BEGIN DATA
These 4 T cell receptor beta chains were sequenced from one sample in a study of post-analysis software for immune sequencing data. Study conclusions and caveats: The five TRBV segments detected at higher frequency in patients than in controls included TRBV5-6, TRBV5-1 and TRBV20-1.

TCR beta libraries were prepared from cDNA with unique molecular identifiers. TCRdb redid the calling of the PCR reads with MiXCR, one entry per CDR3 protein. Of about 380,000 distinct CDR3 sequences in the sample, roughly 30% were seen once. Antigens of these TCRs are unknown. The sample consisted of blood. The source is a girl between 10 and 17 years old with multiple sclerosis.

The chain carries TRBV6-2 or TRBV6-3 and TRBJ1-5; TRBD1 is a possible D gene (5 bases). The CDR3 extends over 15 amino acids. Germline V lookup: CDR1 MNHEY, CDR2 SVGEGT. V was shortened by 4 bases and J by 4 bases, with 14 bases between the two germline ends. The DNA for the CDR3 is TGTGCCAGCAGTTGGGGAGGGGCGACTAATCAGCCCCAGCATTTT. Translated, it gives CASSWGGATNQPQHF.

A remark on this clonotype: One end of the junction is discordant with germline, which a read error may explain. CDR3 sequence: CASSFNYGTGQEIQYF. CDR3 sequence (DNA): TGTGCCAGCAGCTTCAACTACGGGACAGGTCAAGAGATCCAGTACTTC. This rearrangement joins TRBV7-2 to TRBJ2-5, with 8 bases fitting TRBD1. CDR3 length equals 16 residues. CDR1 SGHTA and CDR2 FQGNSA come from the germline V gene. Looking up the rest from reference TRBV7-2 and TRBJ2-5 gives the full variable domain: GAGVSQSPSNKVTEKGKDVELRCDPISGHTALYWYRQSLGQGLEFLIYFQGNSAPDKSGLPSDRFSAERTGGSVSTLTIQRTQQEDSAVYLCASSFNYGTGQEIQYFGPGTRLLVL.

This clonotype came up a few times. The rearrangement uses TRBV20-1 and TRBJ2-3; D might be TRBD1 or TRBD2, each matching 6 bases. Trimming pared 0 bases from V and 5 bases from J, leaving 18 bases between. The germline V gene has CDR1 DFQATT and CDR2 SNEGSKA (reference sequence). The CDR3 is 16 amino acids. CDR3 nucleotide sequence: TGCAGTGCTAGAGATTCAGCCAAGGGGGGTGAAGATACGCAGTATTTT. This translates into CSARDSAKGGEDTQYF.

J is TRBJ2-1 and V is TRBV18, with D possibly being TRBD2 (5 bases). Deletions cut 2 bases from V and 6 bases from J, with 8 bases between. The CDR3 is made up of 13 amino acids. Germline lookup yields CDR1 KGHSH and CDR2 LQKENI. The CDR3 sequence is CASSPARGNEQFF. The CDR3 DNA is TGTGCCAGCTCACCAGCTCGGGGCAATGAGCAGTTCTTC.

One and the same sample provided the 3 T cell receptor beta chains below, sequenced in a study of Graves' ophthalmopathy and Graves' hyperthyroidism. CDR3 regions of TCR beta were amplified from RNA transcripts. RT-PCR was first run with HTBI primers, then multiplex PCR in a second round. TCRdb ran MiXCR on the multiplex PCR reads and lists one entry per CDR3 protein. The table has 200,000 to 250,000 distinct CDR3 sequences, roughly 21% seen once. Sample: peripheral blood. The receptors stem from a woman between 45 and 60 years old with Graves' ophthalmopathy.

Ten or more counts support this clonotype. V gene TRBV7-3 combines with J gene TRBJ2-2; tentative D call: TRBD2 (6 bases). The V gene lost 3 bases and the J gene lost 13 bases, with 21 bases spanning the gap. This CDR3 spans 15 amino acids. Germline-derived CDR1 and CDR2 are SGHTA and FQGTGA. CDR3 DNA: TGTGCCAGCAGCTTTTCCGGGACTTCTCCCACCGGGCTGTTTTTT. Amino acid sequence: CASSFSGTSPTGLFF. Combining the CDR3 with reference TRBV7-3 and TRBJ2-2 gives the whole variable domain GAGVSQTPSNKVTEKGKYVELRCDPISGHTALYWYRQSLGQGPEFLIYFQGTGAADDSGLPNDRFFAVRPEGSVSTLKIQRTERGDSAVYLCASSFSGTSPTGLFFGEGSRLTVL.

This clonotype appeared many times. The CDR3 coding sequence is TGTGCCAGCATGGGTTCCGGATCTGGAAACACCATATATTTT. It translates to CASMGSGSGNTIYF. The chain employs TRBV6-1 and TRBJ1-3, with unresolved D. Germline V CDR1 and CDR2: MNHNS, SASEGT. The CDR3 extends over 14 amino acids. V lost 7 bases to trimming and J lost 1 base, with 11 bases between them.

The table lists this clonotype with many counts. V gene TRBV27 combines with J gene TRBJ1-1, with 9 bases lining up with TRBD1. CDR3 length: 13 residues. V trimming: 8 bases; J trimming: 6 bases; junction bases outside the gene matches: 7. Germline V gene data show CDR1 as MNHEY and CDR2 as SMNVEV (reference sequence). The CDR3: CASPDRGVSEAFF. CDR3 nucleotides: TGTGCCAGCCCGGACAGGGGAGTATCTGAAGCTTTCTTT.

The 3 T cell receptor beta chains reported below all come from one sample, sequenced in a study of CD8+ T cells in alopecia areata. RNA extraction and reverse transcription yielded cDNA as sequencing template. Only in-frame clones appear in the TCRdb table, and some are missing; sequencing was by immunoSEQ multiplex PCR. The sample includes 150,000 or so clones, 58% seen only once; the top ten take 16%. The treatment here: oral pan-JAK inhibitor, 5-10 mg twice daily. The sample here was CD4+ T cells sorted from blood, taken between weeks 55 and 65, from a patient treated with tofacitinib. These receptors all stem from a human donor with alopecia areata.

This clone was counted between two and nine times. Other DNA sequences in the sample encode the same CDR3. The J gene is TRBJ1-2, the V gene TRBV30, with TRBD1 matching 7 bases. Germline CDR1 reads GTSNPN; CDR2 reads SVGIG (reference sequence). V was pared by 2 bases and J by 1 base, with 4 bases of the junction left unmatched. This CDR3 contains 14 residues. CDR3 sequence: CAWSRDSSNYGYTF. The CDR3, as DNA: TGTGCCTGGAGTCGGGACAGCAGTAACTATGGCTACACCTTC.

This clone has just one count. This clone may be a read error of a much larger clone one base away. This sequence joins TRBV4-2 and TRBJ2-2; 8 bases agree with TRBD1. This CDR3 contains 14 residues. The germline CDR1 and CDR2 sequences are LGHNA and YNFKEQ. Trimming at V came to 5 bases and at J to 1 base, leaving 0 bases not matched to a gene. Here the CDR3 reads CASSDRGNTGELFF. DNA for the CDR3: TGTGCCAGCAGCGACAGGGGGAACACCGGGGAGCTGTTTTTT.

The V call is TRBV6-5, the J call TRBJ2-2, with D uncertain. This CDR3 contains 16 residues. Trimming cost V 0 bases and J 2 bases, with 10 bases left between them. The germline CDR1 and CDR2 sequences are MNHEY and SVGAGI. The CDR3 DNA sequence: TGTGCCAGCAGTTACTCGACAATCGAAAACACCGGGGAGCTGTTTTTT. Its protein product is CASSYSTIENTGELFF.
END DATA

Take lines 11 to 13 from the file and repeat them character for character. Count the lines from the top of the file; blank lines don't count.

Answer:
The 3 T cell receptor beta chains reported below all come from one sample, sequenced in a study of CD8+ T cells in alopecia areata. RNA extraction and reverse transcription yielded cDNA as sequencing template. Only in-frame clones appear in the TCRdb table, and some are missing; sequencing was by immunoSEQ multiplex PCR. The sample includes 150,000 or so clones, 58% seen only once; the top ten take 16%. The treatment here: oral pan-JAK inhibitor, 5-10 mg twice daily. The sample here was CD4+ T cells sorted from blood, taken between weeks 55 and 65, from a patient treated with tofacitinib. These receptors all stem from a human donor with alopecia areata.

This clone was counted between two and nine times. Other DNA sequences in the sample encode the same CDR3. The J gene is TRBJ1-2, the V gene TRBV30, with TRBD1 matching 7 bases. Germline CDR1 reads GTSNPN; CDR2 reads SVGIG (reference sequence). V was pared by 2 bases and J by 1 base, with 4 bases of the junction left unmatched. This CDR3 contains 14 residues. CDR3 sequence: CAWSRDSSNYGYTF. The CDR3, as DNA: TGTGCCTGGAGTCGGGACAGCAGTAACTATGGCTACACCTTC.

This clone has just one count. This clone may be a read error of a much larger clone one base away. This sequence joins TRBV4-2 and TRBJ2-2; 8 bases agree with TRBD1. This CDR3 contains 14 residues. The germline CDR1 and CDR2 sequences are LGHNA and YNFKEQ. Trimming at V came to 5 bases and at J to 1 base, leaving 0 bases not matched to a gene. Here the CDR3 reads CASSDRGNTGELFF. DNA for the CDR3: TGTGCCAGCAGCGACAGGGGGAACACCGGGGAGCTGTTTTTT.